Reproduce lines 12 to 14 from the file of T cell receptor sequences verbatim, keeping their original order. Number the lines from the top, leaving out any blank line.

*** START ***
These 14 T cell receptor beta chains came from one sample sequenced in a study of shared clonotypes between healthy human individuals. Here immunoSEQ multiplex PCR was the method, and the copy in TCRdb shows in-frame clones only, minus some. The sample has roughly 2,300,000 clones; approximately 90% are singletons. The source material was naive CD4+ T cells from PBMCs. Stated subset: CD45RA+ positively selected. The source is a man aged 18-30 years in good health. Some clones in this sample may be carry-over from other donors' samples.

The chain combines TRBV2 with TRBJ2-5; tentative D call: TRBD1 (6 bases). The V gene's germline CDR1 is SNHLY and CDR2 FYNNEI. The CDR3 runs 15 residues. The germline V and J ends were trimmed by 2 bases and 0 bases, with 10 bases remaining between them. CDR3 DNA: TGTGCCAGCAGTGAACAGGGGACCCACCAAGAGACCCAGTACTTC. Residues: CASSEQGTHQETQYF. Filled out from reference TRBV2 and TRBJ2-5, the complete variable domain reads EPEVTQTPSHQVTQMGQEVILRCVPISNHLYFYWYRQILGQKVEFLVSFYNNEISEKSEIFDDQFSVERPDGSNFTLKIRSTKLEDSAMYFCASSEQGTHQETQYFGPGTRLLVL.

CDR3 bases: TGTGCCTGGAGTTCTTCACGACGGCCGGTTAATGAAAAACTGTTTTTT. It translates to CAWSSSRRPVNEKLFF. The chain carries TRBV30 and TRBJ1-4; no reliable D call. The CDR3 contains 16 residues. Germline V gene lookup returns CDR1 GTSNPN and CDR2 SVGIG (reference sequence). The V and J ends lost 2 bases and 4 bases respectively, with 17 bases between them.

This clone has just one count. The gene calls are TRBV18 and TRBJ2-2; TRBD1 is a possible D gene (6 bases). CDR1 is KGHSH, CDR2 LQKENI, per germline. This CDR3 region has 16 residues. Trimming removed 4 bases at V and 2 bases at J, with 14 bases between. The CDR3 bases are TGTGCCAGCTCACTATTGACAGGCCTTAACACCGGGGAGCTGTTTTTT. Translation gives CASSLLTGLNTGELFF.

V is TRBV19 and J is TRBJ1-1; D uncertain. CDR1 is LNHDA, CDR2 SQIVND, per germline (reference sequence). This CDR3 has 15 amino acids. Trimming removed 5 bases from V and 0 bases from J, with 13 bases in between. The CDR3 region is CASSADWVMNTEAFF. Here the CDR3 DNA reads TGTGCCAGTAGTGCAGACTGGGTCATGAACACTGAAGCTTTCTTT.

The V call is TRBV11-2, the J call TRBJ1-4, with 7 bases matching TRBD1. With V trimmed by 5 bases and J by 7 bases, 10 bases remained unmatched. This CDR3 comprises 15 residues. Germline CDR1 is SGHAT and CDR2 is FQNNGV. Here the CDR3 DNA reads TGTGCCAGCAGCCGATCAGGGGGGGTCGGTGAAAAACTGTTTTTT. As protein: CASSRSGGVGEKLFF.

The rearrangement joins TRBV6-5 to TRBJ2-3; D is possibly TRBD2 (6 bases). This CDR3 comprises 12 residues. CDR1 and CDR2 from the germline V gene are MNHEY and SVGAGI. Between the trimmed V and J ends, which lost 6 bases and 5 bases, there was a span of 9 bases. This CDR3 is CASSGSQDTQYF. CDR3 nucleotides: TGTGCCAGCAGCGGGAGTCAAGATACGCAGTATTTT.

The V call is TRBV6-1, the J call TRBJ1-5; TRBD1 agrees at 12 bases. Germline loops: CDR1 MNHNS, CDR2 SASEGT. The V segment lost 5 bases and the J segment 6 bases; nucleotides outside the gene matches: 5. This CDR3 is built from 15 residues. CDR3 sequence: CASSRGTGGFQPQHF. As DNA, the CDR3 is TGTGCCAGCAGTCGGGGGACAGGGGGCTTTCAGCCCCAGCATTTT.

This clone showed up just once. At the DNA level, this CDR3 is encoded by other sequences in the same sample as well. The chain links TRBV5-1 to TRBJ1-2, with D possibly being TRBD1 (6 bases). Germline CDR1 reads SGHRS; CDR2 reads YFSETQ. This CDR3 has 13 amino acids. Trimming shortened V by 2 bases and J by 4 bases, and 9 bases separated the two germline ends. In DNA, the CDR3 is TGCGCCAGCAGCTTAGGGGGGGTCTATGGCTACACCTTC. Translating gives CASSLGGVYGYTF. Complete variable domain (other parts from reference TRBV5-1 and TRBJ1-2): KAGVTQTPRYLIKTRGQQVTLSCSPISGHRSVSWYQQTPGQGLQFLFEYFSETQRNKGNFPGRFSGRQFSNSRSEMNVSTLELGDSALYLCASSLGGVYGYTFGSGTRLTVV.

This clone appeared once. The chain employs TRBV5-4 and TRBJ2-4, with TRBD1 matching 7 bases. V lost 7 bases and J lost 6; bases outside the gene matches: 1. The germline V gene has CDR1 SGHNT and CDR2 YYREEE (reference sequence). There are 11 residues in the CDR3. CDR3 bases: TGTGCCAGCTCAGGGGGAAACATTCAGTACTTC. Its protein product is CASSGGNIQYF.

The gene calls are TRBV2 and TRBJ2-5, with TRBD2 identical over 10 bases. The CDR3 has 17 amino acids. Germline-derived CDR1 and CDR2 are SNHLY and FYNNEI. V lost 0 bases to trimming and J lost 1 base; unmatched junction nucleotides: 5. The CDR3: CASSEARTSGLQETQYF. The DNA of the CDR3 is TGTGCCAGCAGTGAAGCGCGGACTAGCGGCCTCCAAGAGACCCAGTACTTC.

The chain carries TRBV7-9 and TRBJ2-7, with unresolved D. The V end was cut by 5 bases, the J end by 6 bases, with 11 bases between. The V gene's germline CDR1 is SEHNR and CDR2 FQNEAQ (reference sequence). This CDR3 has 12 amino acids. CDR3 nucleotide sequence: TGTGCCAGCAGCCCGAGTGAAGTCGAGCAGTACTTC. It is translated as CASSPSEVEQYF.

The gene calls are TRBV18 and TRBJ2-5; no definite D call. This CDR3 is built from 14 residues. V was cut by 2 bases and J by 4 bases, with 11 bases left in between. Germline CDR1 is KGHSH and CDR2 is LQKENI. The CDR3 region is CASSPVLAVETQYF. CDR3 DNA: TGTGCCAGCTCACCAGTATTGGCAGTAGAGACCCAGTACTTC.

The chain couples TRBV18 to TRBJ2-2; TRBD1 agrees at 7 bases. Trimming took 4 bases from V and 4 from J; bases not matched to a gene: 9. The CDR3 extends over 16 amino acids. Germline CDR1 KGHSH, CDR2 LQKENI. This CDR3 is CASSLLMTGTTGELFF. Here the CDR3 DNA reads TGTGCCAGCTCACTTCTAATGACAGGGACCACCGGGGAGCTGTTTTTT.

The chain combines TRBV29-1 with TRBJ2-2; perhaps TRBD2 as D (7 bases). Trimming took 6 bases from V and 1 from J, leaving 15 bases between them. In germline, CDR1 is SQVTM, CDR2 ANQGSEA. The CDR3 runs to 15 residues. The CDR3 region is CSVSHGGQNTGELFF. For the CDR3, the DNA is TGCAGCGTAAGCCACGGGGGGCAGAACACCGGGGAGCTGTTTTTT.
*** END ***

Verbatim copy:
The chain carries TRBV7-9 and TRBJ2-7, with unresolved D. The V end was cut by 5 bases, the J end by 6 bases, with 11 bases between. The V gene's germline CDR1 is SEHNR and CDR2 FQNEAQ (reference sequence). This CDR3 has 12 amino acids. CDR3 nucleotide sequence: TGTGCCAGCAGCCCGAGTGAAGTCGAGCAGTACTTC. It is translated as CASSPSEVEQYF.

The gene calls are TRBV18 and TRBJ2-5; no definite D call. This CDR3 is built from 14 residues. V was cut by 2 bases and J by 4 bases, with 11 bases left in between. Germline CDR1 is KGHSH and CDR2 is LQKENI. The CDR3 region is CASSPVLAVETQYF. CDR3 DNA: TGTGCCAGCTCACCAGTATTGGCAGTAGAGACCCAGTACTTC.

The chain couples TRBV18 to TRBJ2-2; TRBD1 agrees at 7 bases. Trimming took 4 bases from V and 4 from J; bases not matched to a gene: 9. The CDR3 extends over 16 amino acids. Germline CDR1 KGHSH, CDR2 LQKENI. This CDR3 is CASSLLMTGTTGELFF. Here the CDR3 DNA reads TGTGCCAGCTCACTTCTAATGACAGGGACCACCGGGGAGCTGTTTTTT.